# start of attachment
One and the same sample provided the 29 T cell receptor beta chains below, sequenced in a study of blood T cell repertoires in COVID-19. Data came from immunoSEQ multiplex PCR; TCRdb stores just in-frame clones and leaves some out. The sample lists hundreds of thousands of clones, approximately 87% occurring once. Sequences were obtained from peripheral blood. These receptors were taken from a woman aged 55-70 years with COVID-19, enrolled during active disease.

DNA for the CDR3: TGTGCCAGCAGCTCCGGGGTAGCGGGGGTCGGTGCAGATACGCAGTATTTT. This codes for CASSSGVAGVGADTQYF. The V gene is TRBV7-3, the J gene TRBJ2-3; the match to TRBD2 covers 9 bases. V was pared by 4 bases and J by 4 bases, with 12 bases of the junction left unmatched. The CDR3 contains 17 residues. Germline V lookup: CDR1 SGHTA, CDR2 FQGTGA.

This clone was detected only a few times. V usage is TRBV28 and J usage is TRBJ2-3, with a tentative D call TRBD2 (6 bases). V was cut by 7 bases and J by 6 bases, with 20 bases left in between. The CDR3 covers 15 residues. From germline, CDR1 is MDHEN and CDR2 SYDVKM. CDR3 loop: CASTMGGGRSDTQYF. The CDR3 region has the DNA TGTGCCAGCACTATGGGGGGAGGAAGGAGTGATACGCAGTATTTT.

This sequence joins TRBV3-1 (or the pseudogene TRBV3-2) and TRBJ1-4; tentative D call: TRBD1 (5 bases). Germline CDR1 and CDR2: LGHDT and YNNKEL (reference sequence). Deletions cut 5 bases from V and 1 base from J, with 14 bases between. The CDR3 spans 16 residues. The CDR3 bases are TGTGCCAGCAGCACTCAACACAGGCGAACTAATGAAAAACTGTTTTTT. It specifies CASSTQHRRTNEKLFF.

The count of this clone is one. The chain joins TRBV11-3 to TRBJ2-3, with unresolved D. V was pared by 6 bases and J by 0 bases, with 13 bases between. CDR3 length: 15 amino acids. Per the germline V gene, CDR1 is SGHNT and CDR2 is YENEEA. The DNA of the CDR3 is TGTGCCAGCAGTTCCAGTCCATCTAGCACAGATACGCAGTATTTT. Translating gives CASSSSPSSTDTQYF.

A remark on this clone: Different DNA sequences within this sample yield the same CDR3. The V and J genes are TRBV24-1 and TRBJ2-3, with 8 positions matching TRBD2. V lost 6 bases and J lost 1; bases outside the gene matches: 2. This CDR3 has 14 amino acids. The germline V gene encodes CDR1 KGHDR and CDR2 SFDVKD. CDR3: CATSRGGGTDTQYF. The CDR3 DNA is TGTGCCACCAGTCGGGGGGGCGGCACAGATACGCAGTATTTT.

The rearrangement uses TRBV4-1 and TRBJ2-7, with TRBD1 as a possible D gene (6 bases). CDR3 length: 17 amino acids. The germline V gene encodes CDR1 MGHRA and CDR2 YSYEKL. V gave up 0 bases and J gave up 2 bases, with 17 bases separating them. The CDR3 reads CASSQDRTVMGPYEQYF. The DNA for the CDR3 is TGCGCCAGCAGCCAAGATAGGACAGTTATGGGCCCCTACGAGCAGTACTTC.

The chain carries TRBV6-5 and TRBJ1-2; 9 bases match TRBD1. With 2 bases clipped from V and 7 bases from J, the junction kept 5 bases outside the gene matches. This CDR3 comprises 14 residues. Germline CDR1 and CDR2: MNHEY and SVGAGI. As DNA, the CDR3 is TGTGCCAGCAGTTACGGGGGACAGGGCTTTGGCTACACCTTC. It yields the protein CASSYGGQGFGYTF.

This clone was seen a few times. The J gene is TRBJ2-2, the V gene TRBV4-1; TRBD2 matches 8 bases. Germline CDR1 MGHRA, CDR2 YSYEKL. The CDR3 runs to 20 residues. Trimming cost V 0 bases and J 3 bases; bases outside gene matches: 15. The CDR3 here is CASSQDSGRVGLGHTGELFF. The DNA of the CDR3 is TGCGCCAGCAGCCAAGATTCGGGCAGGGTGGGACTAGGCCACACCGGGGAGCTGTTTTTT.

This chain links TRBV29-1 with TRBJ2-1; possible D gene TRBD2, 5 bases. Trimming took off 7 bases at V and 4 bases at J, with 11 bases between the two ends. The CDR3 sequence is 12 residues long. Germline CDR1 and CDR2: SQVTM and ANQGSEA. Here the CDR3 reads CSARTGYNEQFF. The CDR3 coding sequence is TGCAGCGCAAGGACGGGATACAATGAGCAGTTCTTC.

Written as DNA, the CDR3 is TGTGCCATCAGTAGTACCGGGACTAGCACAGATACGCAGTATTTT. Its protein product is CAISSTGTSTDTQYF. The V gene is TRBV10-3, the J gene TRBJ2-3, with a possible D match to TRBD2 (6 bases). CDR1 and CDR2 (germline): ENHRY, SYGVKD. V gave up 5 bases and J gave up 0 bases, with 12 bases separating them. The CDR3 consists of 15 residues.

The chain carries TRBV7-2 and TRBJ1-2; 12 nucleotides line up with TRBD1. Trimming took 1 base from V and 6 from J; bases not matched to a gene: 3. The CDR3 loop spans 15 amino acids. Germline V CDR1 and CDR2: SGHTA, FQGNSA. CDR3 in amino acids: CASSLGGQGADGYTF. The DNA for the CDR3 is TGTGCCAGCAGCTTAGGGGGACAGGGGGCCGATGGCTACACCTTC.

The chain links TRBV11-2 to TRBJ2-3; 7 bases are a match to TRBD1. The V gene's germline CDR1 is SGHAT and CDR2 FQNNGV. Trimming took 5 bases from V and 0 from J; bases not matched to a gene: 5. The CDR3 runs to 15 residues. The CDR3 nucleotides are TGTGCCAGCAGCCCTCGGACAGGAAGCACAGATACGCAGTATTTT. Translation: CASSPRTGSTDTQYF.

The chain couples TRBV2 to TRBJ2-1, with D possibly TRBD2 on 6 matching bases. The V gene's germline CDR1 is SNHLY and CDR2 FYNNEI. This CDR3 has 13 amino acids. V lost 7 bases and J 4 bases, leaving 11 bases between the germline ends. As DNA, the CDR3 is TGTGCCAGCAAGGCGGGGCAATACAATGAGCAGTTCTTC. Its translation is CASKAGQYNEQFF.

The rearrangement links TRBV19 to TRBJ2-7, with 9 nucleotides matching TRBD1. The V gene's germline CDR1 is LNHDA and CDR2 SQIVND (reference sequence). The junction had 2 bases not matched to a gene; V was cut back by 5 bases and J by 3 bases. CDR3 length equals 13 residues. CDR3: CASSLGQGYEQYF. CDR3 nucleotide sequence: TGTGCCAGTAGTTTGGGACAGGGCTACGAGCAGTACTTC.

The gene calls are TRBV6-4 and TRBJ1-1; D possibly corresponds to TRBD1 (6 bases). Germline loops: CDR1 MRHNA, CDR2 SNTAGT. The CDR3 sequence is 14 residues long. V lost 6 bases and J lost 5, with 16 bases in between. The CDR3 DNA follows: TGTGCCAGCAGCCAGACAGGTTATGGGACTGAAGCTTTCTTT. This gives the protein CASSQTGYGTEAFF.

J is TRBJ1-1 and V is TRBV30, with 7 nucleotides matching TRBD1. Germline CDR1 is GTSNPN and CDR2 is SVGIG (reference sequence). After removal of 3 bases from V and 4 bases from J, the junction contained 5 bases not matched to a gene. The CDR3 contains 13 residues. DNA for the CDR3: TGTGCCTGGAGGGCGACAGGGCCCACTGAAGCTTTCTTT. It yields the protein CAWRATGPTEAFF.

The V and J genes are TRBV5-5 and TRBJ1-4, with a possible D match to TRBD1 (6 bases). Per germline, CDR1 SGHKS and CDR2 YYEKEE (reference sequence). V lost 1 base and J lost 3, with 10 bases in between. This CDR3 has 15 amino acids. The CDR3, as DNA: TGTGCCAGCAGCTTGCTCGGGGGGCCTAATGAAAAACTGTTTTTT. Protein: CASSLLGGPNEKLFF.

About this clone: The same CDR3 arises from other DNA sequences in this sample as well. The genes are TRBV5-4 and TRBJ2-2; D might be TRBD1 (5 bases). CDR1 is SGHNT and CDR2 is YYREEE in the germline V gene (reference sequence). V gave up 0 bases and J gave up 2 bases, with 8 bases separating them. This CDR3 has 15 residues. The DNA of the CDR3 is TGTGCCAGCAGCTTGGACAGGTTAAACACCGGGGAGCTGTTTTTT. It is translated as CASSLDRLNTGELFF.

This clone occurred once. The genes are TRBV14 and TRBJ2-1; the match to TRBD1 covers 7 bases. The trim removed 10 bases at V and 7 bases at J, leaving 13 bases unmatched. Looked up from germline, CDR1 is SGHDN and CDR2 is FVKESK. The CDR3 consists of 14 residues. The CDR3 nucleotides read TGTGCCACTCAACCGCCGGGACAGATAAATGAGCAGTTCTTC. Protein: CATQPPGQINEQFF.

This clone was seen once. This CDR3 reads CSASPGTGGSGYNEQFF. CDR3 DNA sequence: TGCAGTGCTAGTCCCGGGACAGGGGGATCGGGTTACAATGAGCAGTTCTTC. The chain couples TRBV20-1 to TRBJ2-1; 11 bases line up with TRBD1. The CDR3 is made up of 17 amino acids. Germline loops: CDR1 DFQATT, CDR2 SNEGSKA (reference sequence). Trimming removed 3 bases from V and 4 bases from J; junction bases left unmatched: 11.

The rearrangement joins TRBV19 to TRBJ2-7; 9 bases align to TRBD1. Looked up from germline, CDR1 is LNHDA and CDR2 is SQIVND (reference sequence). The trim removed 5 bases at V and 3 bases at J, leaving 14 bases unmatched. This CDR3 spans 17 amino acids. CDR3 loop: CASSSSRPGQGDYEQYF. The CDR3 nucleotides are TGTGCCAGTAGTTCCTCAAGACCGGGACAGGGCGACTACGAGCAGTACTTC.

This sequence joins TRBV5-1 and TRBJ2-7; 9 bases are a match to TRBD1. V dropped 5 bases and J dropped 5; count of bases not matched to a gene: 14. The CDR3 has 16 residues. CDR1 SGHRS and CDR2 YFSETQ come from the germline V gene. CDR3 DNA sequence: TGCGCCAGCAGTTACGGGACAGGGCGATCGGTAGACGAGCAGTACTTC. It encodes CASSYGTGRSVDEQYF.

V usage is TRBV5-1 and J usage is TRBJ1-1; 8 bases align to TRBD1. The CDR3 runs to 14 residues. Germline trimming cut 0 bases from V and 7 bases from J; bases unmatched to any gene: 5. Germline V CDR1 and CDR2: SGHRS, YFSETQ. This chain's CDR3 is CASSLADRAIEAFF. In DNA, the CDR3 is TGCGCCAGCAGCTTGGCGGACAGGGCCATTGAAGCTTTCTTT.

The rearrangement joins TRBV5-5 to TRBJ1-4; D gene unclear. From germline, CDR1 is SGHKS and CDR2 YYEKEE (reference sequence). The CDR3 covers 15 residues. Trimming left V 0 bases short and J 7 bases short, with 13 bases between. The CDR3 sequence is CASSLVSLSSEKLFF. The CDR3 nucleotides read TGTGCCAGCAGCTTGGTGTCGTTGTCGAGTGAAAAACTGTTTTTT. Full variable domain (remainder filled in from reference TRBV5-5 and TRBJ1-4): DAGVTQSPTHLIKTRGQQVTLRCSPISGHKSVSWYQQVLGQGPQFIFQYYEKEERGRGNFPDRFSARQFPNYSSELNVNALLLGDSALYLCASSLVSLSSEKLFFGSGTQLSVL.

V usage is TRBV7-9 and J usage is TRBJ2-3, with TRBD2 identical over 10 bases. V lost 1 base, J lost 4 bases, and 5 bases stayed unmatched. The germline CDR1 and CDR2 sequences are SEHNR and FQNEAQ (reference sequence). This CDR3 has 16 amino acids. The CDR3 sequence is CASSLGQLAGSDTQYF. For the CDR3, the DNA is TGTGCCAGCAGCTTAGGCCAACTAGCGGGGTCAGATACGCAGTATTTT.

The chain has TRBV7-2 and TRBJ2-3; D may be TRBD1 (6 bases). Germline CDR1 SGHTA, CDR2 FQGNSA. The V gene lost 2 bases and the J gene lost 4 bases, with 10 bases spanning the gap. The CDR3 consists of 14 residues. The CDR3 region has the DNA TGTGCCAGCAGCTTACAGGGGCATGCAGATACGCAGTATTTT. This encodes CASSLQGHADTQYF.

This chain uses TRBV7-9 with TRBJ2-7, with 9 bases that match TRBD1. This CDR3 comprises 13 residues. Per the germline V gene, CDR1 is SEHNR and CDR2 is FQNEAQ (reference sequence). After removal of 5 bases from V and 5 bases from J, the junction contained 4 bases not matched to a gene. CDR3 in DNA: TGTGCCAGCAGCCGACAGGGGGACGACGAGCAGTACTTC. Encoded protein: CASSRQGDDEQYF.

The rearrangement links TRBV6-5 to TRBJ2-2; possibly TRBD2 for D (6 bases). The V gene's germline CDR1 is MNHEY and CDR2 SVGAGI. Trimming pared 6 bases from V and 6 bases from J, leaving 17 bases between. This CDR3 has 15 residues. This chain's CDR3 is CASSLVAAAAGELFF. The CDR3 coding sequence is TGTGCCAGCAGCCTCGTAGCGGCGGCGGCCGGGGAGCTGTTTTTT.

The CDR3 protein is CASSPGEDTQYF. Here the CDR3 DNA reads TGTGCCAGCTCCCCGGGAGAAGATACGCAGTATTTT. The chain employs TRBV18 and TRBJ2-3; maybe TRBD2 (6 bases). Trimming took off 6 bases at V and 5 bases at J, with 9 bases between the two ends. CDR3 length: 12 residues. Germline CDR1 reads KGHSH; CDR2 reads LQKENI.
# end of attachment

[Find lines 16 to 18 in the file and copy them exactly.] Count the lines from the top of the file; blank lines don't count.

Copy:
The gene calls are TRBV6-4 and TRBJ1-1; D possibly corresponds to TRBD1 (6 bases). Germline loops: CDR1 MRHNA, CDR2 SNTAGT. The CDR3 sequence is 14 residues long. V lost 6 bases and J lost 5, with 16 bases in between. The CDR3 DNA follows: TGTGCCAGCAGCCAGACAGGTTATGGGACTGAAGCTTTCTTT. This gives the protein CASSQTGYGTEAFF.

J is TRBJ1-1 and V is TRBV30, with 7 nucleotides matching TRBD1. Germline CDR1 is GTSNPN and CDR2 is SVGIG (reference sequence). After removal of 3 bases from V and 4 bases from J, the junction contained 5 bases not matched to a gene. The CDR3 contains 13 residues. DNA for the CDR3: TGTGCCTGGAGGGCGACAGGGCCCACTGAAGCTTTCTTT. It yields the protein CAWRATGPTEAFF.

The V and J genes are TRBV5-5 and TRBJ1-4, with a possible D match to TRBD1 (6 bases). Per germline, CDR1 SGHKS and CDR2 YYEKEE (reference sequence). V lost 1 base and J lost 3, with 10 bases in between. This CDR3 has 15 amino acids. The CDR3, as DNA: TGTGCCAGCAGCTTGCTCGGGGGGCCTAATGAAAAACTGTTTTTT. Protein: CASSLLGGPNEKLFF.